In Dr. Curtis Giese’s Commentary on James, Giese gives particular attention to James’s meaning in his use of specific words, including “faith,” “justification,” “Law,” and “Gospel.” In this excerpt, Giese looks at the implication and meaning of “doers” and “Word” in James 1:22.
And be doers of the Word and not only hearers, who deceive themselves.
James ended the last section (1:19–21) with the Gospel proclamation to “receive . . . the implanted Word, which is able to save your souls” (1:21). Lest anyone misunderstand what that means, James connects those words with 1:22 (and indeed 1:22–25) by a continuative δέ, “and” (1:22). James plans to articulate what effective acceptance of that implanted, saving Word actually entails. Thus James connects with clearly grace-centered words to indicate the basis from which he proceeds to inform what follows. The repetition of “Word” (λόγος) from 1:21 in 1:22–23 hints where the emphasis will lie. By grace, the gift is given to hear the freeing Word about the divine Word made flesh (Jn 1:14). The gift includes the receptive ears of faith to hear that Word.
We Are Presently Doers
Moving from the aorist imperative “receive” (δέξασθε, 1:21), which more generally describes the action as a whole, James proceeds to the more specific action of the present tense imperative “be” (γίνεσθε, 1:22) to indicate something particularly integral and ongoing: “And be doers of the Word and not only hearers” (γίνεσθε δὲ ποιηταὶ λόγου καὶ μὴ μόνον ἀκροαταί). With the present imperative “be” (γίνεσθε), James does not imply that the Christians he addresses have not been doers of the Word previously. Rather, some may be growing weary and battered. James simply encourages them to be characteristically engaged as doers of the Word in faith and action, reflecting their identity given as those newly born in Christ (1:18). As a result, translations such as “continue to be” or even “show yourselves to be” fit well.
At this point, it is appropriate to examine how James describes the written Word of God. When employing either “Word” (λόγος) or “Law” (νόμος), he typically intends these terms as synonymous, referring to the entirety of Sacred Scripture. Here “Law” corresponds to the OT word “Torah” or “Law,” which denotes the whole of divine teaching, not solely doctrinal Law (e.g., Pss 1:2; 119:70, 77).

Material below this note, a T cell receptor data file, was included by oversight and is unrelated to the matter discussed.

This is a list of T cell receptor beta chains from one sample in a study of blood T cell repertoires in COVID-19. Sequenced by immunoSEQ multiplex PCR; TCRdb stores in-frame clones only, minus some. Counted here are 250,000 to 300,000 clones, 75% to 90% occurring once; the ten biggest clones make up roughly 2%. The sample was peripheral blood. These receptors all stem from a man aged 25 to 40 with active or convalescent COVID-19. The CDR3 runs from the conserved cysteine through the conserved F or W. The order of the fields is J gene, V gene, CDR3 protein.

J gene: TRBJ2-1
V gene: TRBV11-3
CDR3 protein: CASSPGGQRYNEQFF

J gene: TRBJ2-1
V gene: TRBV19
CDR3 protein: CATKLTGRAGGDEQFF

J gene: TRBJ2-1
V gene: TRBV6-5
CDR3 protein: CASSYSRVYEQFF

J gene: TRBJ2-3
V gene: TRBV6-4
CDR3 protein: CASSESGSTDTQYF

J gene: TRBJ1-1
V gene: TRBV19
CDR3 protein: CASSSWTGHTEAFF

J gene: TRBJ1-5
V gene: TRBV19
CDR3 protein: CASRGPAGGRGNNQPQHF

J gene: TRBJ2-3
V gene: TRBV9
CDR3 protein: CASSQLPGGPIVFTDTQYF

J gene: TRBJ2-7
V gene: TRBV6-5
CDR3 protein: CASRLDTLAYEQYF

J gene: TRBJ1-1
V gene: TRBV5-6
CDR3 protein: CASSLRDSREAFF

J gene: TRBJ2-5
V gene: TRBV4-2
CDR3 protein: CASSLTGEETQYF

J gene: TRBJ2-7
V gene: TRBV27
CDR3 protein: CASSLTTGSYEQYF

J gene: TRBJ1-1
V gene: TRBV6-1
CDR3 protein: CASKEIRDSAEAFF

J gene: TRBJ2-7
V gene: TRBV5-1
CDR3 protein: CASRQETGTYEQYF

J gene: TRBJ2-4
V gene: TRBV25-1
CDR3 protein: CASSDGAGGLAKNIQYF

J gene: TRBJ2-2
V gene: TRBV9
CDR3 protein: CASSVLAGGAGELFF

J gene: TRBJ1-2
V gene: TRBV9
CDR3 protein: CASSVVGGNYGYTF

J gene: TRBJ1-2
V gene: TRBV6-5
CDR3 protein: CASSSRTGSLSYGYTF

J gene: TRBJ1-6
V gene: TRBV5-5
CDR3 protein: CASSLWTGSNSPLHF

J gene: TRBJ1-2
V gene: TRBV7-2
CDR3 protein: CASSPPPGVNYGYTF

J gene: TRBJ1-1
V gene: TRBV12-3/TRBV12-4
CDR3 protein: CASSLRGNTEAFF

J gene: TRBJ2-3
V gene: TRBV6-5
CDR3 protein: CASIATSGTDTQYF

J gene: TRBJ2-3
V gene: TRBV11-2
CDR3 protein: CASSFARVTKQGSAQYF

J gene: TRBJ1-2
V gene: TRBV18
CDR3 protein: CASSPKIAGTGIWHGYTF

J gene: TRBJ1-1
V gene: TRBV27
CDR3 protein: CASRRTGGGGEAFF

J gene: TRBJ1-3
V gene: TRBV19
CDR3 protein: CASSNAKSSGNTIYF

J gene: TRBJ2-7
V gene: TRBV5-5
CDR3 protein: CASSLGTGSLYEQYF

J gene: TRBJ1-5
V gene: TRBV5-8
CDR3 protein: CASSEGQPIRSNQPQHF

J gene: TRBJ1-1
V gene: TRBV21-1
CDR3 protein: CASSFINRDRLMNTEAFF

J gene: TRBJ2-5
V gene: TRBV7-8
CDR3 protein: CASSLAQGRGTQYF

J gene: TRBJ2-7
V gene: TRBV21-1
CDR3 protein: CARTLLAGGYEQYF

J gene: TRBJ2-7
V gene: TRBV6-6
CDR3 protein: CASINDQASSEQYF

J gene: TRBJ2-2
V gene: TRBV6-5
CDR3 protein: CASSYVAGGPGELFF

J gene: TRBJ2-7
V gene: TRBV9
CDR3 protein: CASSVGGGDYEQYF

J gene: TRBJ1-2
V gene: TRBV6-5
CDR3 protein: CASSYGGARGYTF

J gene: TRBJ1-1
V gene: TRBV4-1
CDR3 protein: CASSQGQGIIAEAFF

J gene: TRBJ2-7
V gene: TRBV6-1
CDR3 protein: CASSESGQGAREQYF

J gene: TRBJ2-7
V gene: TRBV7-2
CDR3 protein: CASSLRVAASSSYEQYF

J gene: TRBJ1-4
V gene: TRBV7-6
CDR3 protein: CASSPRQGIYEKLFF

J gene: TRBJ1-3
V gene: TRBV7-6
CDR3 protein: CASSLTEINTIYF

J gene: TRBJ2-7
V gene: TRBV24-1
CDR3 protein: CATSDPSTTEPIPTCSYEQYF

After the respective head noun, “Word” (λόγος) or “Law” (νόμος), James often includes a modifier that highlights an aspect of Sacred Scripture. In 1:18, James refers to “the Word of truth” (λόγῳ ἀληθείας). While emphasizing Scripture’s veracity, that phrase does not in itself specifically denote doctrinal Law or doctrinal Gospel to the exclusion of the other. Yet its further description in 1:18 speaks of it as the means through which God gives the birth from above to be a kind of firstfruits of his new creation, thus clearly including Gospel in that “Word of truth” (cf. Jn 17:17). In James 1:21, as mentioned, he refers to “the implanted Word.” With the firstfruits eschatological nature of the immediate context (especially 1:18; see the commentary there), “the implanted Word” is reminiscent of Jer 31:31–34; Ezek 11:19–20; 36:25–27.
There the prophets tell of the Word having become intensely integral in the hearts of God’s people. The further description in James 1:21, “which is able to save your souls” (τὸν δυνάμενον σῶσαι τὰς ψυχὰς ὑμῶν), also clearly denotes Gospel. In 1:25, James speaks of “the perfect Law of freedom” (νόμον τέλειον τὸν τῆς ἐλευθερίας), which pertains to all divine revelation as Christ has perfected it by fulfilling it. That “Law” grants freedom through forgiveness and freedom to (begin to) live in the life Christ has already perfectly lived for us (see the commentary on 1:25). Thus “Law” by itself in 1:25 can indicate both doctrinal Law and doctrinal Gospel, and the modifier “of freedom” emphasizes the Gospel. The same is true of “the Law of freedom” (νόμου ἐλευθερίας) again in 2:12. “The royal Law” in 2:8 has another modifier that emphasizes the Gospel: “royal” pertains to God’s kingdom brought by Christ.
Doing the Word Means Receiving It
In light of the Gospel trajectory of the Word in 1:21 (also 1:18, 25), being “doers of the Word” (1:22) does not focus on human action according to God’s Law. Rather, “doers of the Word” refers first to a receptive faith that receives the gift of salvation in Christ as revealed in the Gospel. “The Word which Christians are to do is the same implanted Word which is able to save their souls.” It is a call to believe what “the implanted Word” (1:21) says, that “Word of truth” (1:18) about the redemptive blood of Christ that covers all their faults. “To be a doer of the Word is to do the will of God, and his Word and will are ‘that everyone which seeth the Son and believeth on him may have everlasting life’ (John 6:40). To do the Word is to believe it for the saving of the soul. The Word ever asks for faith and intends to work faith.” Even the gift of faith results from the gracious intervention of God, who is the giver of all good gifts (James 1:17; also Eph 2:8–9). Since James’ addressees are already baptized believers, James speaks of reaffirming the faith given them in Baptism.
From Concordia Commentary on James, pp. 173-175. Copyright © 2021. Published by Concordia Publishing House. All rights reserved.
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